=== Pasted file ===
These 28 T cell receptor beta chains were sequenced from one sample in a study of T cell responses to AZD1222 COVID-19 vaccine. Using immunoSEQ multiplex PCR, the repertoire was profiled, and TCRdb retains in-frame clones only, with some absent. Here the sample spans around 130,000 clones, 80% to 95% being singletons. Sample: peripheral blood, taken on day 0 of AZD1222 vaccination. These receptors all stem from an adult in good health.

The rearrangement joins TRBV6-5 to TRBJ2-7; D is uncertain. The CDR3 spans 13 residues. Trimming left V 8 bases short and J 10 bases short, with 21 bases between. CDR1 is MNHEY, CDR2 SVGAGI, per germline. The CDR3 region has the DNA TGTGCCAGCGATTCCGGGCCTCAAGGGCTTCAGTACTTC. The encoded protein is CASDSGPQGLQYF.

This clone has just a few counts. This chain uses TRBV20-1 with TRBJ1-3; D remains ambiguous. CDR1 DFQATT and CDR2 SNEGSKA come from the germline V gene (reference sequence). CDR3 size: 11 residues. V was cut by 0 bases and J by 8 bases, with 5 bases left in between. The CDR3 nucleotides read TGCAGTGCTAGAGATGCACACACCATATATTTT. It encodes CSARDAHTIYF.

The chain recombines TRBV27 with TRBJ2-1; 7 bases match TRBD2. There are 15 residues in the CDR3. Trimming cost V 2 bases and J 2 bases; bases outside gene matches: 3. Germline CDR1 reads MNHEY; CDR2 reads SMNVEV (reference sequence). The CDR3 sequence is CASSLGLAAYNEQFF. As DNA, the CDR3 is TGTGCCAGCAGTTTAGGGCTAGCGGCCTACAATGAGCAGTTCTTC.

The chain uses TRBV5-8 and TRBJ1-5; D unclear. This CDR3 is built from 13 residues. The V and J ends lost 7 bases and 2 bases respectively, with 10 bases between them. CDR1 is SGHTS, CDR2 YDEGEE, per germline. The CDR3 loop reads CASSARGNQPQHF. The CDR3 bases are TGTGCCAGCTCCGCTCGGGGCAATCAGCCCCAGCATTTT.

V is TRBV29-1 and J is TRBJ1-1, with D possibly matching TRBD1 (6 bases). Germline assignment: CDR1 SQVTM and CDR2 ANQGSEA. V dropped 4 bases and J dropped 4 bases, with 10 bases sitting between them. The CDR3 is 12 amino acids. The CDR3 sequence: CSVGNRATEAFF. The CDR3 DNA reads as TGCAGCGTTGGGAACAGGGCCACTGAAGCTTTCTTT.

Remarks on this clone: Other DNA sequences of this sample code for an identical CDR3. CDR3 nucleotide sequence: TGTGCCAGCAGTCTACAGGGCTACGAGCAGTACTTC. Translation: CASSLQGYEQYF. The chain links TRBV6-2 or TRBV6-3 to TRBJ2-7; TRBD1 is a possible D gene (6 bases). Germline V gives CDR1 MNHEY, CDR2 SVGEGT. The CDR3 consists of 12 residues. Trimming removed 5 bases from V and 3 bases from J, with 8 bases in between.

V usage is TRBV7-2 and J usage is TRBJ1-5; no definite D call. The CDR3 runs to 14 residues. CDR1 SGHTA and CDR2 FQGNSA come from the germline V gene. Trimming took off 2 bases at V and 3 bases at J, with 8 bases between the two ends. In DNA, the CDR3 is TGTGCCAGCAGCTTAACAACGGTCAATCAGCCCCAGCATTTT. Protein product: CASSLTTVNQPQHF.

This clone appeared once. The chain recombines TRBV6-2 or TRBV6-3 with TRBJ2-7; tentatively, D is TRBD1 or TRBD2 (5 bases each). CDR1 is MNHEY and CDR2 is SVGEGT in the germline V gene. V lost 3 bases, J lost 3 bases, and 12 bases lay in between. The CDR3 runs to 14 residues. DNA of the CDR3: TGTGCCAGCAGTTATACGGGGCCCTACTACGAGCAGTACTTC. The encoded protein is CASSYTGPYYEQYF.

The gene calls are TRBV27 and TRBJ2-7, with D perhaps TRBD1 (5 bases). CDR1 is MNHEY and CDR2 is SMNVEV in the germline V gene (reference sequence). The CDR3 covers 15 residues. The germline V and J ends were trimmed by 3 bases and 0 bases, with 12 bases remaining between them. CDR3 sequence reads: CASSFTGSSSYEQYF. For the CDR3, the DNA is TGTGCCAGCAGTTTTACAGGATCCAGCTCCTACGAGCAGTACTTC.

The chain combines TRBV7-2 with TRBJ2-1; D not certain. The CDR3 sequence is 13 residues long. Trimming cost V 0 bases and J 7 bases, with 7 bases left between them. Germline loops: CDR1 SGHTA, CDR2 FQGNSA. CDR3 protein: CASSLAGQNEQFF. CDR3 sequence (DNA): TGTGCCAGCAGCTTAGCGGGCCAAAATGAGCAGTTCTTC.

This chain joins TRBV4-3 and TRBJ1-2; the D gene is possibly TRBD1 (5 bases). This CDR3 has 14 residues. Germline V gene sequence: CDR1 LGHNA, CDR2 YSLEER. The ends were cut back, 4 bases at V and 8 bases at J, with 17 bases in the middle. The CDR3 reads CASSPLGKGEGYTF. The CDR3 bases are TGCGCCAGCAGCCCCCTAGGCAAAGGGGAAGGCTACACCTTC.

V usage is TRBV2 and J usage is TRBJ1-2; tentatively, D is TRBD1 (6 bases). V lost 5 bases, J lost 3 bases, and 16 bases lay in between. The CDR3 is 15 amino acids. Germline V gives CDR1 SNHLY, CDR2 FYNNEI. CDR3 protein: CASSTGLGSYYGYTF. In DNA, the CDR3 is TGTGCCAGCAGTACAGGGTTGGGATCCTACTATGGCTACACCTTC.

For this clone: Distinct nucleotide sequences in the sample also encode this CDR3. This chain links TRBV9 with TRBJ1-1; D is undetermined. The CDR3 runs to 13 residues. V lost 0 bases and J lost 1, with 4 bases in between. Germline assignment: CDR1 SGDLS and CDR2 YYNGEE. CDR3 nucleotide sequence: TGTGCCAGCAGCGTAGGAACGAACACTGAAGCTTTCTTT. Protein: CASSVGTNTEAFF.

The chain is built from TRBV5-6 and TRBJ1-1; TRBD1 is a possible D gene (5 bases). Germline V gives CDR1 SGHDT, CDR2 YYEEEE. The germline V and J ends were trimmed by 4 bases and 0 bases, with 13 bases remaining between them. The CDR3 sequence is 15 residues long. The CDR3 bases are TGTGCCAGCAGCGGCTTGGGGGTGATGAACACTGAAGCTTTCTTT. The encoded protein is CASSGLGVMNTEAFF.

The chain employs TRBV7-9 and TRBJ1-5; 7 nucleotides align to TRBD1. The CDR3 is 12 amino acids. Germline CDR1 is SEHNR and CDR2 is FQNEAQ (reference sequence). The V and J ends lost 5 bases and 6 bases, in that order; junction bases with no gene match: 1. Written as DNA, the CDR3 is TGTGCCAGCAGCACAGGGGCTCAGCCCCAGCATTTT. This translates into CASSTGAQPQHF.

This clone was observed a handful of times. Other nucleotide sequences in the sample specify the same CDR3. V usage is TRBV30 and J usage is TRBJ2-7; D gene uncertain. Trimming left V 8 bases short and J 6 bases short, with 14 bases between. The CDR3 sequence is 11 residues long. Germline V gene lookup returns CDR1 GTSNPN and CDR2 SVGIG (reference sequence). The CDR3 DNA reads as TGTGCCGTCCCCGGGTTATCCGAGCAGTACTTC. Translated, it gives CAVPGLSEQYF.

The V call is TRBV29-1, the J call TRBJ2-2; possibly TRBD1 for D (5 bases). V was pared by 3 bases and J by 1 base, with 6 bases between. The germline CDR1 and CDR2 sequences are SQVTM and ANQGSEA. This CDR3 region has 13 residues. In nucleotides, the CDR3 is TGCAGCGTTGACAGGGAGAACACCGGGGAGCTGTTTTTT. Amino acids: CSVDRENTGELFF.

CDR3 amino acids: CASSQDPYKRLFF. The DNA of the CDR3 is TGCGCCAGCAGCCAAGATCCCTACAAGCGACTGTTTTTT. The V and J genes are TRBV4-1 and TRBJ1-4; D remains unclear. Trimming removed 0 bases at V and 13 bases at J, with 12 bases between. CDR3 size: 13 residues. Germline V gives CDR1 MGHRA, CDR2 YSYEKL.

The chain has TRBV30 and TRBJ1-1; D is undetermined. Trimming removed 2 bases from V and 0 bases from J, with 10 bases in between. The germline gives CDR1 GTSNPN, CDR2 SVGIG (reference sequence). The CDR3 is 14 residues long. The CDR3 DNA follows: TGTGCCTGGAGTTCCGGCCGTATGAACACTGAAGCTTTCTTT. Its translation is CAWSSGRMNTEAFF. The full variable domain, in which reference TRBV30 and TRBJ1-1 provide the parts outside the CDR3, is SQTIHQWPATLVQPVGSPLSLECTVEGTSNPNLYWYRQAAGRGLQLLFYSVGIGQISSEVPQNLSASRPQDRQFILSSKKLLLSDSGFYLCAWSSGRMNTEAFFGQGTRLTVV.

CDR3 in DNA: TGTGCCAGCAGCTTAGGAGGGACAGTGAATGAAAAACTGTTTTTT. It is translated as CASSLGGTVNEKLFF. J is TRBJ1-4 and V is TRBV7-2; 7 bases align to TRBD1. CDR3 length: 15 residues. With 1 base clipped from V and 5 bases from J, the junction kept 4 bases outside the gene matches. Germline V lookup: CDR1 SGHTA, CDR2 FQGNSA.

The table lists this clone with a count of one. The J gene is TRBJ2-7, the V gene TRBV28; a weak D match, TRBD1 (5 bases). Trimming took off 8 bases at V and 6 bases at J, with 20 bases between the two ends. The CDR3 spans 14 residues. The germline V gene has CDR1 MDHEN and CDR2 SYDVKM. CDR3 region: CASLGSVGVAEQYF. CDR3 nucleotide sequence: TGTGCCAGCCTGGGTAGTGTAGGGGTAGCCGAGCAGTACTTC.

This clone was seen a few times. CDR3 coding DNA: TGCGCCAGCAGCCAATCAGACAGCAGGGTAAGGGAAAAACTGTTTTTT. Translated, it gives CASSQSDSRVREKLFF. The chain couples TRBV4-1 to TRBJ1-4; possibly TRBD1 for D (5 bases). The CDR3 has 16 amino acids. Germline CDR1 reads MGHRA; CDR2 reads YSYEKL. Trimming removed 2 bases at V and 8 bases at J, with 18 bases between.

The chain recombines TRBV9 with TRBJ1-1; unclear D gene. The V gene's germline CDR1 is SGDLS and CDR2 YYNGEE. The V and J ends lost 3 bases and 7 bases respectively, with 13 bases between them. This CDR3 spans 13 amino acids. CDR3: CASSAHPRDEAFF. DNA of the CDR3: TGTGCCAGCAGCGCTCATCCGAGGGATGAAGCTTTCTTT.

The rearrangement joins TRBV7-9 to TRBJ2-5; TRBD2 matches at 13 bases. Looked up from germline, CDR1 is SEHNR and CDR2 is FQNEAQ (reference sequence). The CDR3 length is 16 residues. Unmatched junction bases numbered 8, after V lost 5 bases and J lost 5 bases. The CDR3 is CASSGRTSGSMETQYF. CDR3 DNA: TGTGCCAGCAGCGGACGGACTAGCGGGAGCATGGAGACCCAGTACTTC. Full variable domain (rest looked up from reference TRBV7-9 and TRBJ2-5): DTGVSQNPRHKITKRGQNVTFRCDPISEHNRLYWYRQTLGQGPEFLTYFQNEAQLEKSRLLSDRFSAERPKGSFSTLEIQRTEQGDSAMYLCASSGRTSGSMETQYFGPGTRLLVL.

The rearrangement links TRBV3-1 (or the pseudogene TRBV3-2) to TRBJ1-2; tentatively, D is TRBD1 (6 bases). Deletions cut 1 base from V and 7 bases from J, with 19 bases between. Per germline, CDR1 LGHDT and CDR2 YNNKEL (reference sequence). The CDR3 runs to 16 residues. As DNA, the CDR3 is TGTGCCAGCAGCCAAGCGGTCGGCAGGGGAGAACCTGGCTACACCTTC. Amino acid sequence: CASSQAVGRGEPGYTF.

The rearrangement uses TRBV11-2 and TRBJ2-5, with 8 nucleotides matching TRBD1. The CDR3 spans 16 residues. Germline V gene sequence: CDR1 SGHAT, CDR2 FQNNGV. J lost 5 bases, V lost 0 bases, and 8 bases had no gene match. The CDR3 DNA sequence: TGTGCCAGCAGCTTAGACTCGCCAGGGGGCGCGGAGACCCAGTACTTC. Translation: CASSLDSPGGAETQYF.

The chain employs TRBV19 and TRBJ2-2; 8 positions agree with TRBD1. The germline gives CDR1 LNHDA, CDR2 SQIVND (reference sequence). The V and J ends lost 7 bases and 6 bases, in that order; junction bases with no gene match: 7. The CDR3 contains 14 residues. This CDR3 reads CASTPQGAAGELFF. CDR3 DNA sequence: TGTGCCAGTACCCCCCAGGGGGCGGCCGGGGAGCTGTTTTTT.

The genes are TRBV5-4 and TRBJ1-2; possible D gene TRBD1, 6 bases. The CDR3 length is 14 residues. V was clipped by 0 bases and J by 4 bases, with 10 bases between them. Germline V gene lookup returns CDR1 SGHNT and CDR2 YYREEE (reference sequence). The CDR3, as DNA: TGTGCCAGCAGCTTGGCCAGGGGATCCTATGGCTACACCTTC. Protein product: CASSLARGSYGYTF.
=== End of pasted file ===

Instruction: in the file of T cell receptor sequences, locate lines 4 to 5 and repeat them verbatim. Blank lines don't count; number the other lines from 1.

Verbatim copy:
The chain recombines TRBV27 with TRBJ2-1; 7 bases match TRBD2. There are 15 residues in the CDR3. Trimming cost V 2 bases and J 2 bases; bases outside gene matches: 3. Germline CDR1 reads MNHEY; CDR2 reads SMNVEV (reference sequence). The CDR3 sequence is CASSLGLAAYNEQFF. As DNA, the CDR3 is TGTGCCAGCAGTTTAGGGCTAGCGGCCTACAATGAGCAGTTCTTC.

The chain uses TRBV5-8 and TRBJ1-5; D unclear. This CDR3 is built from 13 residues. The V and J ends lost 7 bases and 2 bases respectively, with 10 bases between them. CDR1 is SGHTS, CDR2 YDEGEE, per germline. The CDR3 loop reads CASSARGNQPQHF. The CDR3 bases are TGTGCCAGCTCCGCTCGGGGCAATCAGCCCCAGCATTTT.